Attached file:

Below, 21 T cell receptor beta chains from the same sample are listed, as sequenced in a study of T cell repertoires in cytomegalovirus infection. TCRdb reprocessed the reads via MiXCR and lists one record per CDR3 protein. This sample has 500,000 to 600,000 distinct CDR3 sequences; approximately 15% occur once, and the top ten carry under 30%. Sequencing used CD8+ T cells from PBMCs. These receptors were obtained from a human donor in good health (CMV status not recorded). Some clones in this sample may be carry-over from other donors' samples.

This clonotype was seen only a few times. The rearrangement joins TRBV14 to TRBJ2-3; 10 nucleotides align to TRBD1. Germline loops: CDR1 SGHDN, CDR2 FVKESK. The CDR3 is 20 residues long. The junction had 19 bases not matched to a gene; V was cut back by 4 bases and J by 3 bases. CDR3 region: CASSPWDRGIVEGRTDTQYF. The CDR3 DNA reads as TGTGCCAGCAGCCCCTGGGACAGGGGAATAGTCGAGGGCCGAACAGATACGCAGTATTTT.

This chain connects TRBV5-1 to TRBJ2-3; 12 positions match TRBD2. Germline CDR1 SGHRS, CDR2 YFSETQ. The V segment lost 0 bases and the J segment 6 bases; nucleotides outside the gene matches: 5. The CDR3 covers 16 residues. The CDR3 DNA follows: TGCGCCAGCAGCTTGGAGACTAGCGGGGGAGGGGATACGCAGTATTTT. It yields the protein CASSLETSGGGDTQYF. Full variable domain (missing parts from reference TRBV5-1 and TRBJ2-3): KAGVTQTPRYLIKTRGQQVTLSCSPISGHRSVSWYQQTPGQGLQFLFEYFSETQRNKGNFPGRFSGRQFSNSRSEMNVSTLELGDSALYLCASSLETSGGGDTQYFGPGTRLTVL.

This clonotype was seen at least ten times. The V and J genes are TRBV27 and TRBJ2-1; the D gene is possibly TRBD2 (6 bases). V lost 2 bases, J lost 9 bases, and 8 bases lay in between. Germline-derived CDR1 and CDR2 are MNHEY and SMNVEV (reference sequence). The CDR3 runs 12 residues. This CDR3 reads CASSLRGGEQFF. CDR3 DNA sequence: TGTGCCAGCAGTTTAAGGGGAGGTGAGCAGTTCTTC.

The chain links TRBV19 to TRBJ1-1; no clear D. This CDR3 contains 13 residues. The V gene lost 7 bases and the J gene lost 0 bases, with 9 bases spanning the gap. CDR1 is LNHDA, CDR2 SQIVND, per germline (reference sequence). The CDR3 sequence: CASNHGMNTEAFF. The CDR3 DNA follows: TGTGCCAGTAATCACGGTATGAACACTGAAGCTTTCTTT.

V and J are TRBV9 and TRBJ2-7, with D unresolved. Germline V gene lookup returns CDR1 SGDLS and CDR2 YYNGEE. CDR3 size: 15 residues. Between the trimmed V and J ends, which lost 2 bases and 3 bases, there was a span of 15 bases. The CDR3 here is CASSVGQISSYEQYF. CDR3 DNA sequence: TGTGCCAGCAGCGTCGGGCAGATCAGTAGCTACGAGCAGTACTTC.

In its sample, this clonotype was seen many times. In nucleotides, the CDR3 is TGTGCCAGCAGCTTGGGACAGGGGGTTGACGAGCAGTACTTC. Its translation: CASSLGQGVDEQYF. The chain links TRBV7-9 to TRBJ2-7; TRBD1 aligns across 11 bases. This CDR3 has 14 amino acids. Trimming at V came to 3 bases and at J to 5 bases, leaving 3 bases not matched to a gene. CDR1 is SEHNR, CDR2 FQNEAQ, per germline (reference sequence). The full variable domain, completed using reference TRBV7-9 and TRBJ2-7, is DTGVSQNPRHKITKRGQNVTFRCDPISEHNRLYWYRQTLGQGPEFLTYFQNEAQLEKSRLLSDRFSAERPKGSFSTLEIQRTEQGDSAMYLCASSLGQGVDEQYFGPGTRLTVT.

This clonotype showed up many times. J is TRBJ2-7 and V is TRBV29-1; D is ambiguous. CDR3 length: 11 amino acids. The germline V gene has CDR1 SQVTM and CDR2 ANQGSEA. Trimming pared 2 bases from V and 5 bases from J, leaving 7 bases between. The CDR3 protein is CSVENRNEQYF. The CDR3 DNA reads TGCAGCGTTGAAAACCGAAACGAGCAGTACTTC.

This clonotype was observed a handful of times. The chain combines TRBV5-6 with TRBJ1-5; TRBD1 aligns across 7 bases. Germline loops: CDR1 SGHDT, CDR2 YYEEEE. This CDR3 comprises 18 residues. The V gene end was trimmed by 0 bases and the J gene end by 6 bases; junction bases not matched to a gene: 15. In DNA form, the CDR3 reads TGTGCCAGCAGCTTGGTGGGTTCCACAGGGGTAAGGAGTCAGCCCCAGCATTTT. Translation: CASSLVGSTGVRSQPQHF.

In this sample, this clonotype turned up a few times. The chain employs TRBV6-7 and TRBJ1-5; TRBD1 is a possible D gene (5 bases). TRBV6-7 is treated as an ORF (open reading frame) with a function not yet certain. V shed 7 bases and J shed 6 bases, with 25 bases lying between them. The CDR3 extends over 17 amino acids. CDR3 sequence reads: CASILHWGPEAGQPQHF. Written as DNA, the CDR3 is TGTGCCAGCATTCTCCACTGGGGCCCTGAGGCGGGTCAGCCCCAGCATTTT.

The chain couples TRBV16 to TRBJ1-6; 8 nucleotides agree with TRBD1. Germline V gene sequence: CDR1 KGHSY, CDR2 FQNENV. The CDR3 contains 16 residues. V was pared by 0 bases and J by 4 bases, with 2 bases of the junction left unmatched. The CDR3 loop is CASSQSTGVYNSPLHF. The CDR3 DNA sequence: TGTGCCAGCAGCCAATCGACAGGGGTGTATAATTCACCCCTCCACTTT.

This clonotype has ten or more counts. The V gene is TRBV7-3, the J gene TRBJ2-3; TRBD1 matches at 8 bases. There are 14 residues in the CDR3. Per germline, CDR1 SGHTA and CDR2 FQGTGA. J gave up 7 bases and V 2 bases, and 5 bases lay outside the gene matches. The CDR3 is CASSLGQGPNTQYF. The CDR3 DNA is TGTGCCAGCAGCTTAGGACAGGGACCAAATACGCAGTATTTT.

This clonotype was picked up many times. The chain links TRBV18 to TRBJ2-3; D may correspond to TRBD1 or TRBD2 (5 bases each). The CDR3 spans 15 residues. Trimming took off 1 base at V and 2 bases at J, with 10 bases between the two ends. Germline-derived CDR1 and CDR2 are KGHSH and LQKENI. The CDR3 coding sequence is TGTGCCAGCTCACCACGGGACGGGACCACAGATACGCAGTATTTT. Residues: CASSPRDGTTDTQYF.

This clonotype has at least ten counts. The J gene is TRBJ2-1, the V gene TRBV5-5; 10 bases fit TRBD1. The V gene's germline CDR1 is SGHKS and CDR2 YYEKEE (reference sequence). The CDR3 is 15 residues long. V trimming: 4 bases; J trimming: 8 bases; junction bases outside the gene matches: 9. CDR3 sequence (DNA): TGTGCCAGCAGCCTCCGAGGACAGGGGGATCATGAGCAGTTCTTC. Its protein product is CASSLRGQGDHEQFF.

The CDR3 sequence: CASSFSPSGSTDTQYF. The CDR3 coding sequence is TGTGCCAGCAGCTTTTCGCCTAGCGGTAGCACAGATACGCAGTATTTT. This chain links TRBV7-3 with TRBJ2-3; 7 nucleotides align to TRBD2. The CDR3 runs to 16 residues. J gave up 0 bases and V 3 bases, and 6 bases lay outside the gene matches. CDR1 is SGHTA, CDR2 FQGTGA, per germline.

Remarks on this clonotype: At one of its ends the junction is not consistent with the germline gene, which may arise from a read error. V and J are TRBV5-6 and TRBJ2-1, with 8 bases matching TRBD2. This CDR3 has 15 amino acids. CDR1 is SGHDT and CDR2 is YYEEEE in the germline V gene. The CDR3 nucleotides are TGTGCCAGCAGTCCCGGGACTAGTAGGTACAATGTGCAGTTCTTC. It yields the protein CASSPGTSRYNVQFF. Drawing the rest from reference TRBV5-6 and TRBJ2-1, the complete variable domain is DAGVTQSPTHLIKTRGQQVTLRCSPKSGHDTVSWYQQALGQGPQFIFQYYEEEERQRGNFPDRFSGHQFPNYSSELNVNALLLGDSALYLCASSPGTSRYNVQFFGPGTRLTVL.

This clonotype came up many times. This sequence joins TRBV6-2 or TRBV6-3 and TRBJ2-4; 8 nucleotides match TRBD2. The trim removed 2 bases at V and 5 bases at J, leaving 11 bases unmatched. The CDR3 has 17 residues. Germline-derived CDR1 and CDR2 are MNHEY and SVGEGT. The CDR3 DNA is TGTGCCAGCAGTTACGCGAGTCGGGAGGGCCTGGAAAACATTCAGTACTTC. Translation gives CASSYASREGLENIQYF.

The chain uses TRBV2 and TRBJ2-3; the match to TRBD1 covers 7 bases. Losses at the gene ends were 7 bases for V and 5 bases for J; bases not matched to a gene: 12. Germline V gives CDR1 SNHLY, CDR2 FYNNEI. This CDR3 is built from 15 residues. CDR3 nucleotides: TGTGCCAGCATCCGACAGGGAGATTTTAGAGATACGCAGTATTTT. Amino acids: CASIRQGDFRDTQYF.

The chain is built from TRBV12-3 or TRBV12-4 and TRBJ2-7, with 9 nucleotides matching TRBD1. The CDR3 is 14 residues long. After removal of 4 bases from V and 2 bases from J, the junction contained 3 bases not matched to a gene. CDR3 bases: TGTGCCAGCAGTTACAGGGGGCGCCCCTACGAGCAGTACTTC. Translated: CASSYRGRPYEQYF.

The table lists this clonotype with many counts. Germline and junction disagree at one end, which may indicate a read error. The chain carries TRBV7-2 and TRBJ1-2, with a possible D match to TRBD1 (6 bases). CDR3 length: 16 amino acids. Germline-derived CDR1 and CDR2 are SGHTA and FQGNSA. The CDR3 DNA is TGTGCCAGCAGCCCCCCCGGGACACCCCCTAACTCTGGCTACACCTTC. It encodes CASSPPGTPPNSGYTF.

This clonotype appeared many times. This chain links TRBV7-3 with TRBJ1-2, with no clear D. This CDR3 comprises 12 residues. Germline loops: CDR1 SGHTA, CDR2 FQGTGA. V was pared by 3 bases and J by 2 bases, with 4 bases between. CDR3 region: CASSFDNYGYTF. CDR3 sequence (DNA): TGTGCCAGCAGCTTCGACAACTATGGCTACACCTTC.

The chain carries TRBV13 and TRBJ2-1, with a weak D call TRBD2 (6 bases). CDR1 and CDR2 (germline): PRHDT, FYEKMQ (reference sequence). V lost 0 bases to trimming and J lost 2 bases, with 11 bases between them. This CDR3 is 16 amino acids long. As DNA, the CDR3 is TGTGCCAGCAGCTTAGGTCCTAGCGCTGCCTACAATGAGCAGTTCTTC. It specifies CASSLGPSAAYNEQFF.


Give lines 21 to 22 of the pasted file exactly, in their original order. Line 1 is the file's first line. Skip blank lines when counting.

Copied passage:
This clonotype appeared many times. This chain links TRBV7-3 with TRBJ1-2, with no clear D. This CDR3 comprises 12 residues. Germline loops: CDR1 SGHTA, CDR2 FQGTGA. V was pared by 3 bases and J by 2 bases, with 4 bases between. CDR3 region: CASSFDNYGYTF. CDR3 sequence (DNA): TGTGCCAGCAGCTTCGACAACTATGGCTACACCTTC.

The chain carries TRBV13 and TRBJ2-1, with a weak D call TRBD2 (6 bases). CDR1 and CDR2 (germline): PRHDT, FYEKMQ (reference sequence). V lost 0 bases to trimming and J lost 2 bases, with 11 bases between them. This CDR3 is 16 amino acids long. As DNA, the CDR3 is TGTGCCAGCAGCTTAGGTCCTAGCGCTGCCTACAATGAGCAGTTCTTC. It specifies CASSLGPSAAYNEQFF.